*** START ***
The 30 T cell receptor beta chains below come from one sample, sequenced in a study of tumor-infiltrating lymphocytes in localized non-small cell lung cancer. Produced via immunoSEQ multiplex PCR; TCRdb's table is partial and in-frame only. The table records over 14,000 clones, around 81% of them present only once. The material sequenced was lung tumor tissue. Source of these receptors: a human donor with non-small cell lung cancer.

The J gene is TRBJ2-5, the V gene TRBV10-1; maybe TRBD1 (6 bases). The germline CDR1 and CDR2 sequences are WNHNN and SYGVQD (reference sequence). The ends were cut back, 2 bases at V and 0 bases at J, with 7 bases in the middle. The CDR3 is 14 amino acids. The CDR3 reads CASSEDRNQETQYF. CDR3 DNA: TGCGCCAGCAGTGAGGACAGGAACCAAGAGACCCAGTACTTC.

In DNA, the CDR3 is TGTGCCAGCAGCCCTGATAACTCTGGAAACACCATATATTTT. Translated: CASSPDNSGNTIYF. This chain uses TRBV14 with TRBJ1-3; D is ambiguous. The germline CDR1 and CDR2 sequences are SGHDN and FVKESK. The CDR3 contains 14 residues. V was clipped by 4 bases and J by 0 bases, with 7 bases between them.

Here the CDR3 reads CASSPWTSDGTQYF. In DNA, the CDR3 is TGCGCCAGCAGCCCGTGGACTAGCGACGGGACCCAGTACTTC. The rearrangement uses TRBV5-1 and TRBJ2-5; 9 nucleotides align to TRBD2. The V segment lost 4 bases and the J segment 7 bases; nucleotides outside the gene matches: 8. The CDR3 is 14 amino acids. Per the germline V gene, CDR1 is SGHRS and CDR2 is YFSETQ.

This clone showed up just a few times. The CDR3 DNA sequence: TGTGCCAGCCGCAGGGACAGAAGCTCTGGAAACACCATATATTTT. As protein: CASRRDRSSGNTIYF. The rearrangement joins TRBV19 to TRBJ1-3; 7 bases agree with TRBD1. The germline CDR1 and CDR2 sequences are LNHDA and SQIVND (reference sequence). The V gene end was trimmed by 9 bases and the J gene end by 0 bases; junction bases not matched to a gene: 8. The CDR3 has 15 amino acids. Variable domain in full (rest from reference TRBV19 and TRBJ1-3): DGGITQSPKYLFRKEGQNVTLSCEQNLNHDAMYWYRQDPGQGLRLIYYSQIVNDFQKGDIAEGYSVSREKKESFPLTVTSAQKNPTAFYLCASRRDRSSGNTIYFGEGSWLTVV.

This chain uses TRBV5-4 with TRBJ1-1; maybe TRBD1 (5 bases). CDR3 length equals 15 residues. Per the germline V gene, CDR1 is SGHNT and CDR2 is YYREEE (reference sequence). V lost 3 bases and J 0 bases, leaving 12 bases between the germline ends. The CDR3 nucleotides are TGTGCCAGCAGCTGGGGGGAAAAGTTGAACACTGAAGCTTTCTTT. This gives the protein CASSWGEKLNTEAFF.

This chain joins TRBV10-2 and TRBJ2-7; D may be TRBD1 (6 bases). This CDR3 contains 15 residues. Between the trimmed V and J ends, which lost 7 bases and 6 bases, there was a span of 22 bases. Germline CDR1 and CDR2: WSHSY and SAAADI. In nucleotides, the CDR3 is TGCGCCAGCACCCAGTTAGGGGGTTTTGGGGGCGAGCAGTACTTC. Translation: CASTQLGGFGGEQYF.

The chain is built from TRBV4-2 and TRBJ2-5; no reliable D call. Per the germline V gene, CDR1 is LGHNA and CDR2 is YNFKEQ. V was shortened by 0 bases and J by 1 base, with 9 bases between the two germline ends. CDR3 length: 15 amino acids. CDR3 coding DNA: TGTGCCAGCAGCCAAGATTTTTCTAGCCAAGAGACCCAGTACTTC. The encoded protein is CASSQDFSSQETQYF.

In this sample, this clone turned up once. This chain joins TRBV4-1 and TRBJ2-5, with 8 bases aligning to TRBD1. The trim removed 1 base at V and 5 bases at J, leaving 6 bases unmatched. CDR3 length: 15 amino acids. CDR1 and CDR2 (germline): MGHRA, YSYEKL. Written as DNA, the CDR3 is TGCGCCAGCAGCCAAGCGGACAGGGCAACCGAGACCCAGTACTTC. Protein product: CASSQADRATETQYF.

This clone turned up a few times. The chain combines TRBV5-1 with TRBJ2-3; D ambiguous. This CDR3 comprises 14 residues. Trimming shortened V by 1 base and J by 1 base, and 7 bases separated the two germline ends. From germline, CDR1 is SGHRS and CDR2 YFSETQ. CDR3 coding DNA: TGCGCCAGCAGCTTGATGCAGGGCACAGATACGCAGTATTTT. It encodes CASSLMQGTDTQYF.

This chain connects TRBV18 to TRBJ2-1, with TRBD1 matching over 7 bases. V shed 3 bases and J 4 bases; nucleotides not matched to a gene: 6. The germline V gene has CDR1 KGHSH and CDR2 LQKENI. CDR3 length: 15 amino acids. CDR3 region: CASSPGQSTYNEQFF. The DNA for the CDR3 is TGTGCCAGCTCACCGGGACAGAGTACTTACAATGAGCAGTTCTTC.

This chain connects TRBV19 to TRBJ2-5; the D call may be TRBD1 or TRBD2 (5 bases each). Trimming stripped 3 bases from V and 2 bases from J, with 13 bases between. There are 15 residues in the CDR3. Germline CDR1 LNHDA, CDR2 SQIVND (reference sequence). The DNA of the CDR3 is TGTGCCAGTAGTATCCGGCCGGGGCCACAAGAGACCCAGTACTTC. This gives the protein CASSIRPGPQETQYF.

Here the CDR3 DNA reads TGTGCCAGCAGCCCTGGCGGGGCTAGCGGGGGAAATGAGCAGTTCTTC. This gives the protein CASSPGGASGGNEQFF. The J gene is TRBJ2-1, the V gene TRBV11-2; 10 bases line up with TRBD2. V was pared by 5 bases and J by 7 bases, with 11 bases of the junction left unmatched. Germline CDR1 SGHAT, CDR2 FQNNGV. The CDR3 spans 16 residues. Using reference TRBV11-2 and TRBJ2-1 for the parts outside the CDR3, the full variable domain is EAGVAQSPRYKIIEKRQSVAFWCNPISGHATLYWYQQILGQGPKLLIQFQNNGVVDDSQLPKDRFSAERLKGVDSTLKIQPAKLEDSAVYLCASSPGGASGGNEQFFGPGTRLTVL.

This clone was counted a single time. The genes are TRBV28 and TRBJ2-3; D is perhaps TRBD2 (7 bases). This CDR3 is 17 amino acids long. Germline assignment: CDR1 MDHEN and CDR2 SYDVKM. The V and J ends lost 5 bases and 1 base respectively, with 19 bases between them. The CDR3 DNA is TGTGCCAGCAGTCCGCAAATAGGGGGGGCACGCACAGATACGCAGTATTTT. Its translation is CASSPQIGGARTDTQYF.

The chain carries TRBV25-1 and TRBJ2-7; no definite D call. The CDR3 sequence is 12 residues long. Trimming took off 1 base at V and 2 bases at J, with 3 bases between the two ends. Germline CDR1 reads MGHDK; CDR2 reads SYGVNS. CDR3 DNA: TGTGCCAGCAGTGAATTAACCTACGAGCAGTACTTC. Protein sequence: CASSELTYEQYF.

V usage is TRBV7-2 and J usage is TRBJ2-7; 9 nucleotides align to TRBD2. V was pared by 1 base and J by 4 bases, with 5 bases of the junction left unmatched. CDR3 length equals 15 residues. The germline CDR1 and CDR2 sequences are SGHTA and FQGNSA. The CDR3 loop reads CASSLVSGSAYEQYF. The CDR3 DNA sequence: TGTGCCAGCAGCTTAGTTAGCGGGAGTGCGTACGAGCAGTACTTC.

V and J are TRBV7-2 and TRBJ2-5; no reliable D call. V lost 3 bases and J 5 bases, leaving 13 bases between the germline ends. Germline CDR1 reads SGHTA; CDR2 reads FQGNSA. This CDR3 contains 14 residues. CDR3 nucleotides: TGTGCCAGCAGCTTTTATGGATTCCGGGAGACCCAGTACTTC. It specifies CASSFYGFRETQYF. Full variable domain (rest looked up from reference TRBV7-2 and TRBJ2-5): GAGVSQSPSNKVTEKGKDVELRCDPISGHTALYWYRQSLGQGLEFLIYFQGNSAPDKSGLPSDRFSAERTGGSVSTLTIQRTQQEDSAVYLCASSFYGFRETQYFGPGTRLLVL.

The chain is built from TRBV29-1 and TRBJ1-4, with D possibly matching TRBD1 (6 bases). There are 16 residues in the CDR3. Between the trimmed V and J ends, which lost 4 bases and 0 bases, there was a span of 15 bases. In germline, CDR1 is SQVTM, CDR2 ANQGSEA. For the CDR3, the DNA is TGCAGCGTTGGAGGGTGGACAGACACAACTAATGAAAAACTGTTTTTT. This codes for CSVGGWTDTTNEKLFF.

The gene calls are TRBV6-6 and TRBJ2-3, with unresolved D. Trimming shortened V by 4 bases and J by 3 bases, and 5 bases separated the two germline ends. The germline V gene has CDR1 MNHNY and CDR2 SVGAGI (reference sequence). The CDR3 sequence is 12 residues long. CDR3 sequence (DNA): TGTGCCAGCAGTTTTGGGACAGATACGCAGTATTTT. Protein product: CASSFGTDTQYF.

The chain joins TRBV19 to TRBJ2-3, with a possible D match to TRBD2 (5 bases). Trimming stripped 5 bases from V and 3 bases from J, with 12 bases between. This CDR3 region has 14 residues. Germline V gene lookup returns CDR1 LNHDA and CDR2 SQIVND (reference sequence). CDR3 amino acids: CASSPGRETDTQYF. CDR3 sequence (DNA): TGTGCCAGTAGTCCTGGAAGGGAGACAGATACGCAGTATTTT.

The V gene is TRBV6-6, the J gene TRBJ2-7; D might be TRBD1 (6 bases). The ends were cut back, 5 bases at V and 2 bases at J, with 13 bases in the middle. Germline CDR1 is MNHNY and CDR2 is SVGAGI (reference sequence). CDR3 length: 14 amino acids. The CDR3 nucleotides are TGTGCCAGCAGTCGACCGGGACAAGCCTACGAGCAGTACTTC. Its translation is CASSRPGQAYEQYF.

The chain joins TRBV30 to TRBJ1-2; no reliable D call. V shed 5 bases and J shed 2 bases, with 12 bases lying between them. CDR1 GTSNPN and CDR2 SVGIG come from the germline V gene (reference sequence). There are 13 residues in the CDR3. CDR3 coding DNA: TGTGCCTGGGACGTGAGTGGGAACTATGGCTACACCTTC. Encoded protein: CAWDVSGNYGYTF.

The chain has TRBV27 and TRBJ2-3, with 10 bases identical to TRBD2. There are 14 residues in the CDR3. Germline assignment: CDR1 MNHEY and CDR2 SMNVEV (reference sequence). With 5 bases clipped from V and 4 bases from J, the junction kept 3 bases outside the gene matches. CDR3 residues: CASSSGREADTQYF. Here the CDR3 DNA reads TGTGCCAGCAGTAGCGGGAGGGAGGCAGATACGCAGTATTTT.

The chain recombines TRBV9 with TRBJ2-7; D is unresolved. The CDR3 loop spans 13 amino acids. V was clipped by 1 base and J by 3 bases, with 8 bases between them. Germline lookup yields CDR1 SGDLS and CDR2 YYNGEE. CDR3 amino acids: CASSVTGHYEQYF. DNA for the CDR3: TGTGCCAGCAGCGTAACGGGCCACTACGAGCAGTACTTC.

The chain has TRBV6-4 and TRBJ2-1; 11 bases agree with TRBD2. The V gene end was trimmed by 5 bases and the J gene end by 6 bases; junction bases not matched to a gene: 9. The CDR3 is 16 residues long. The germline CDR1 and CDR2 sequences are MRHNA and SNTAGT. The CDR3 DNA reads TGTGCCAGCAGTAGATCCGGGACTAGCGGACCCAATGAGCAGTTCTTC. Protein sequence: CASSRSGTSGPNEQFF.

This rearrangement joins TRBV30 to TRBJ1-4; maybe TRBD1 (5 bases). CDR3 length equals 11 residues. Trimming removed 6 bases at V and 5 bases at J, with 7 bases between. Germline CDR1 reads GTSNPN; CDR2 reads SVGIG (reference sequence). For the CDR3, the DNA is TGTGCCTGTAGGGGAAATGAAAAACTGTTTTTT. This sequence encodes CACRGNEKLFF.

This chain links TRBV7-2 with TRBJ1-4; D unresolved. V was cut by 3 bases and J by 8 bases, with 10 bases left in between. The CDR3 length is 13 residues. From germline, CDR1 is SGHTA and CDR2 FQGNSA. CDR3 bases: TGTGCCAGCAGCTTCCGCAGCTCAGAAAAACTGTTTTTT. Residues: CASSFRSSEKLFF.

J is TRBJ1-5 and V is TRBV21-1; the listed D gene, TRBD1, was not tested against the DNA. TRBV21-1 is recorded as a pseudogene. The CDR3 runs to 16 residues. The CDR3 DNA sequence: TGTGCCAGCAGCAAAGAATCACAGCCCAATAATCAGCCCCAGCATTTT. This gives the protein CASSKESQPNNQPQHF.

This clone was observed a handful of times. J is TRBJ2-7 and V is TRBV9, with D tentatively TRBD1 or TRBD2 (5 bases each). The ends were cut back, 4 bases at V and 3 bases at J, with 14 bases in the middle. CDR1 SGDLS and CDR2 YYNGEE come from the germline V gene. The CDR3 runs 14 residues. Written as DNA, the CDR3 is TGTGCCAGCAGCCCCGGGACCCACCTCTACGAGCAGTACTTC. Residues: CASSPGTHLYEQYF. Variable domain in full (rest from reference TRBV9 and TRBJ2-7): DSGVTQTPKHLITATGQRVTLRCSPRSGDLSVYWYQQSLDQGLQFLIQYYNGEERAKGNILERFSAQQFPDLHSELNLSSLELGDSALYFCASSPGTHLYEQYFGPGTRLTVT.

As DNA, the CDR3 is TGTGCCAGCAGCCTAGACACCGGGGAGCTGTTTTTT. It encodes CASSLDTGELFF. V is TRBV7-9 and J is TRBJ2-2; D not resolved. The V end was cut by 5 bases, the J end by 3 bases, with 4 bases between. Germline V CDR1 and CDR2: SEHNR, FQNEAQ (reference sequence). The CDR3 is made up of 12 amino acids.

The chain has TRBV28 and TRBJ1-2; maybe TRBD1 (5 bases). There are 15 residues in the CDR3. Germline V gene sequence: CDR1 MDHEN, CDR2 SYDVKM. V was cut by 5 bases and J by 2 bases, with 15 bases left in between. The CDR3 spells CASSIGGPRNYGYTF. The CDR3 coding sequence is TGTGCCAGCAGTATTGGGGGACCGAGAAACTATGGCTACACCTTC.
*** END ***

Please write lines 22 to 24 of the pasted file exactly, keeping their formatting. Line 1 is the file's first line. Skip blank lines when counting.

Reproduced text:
The chain joins TRBV30 to TRBJ1-2; no reliable D call. V shed 5 bases and J shed 2 bases, with 12 bases lying between them. CDR1 GTSNPN and CDR2 SVGIG come from the germline V gene (reference sequence). There are 13 residues in the CDR3. CDR3 coding DNA: TGTGCCTGGGACGTGAGTGGGAACTATGGCTACACCTTC. Encoded protein: CAWDVSGNYGYTF.

The chain has TRBV27 and TRBJ2-3, with 10 bases identical to TRBD2. There are 14 residues in the CDR3. Germline assignment: CDR1 MNHEY and CDR2 SMNVEV (reference sequence). With 5 bases clipped from V and 4 bases from J, the junction kept 3 bases outside the gene matches. CDR3 residues: CASSSGREADTQYF. Here the CDR3 DNA reads TGTGCCAGCAGTAGCGGGAGGGAGGCAGATACGCAGTATTTT.

The chain recombines TRBV9 with TRBJ2-7; D is unresolved. The CDR3 loop spans 13 amino acids. V was clipped by 1 base and J by 3 bases, with 8 bases between them. Germline lookup yields CDR1 SGDLS and CDR2 YYNGEE. CDR3 amino acids: CASSVTGHYEQYF. DNA for the CDR3: TGTGCCAGCAGCGTAACGGGCCACTACGAGCAGTACTTC.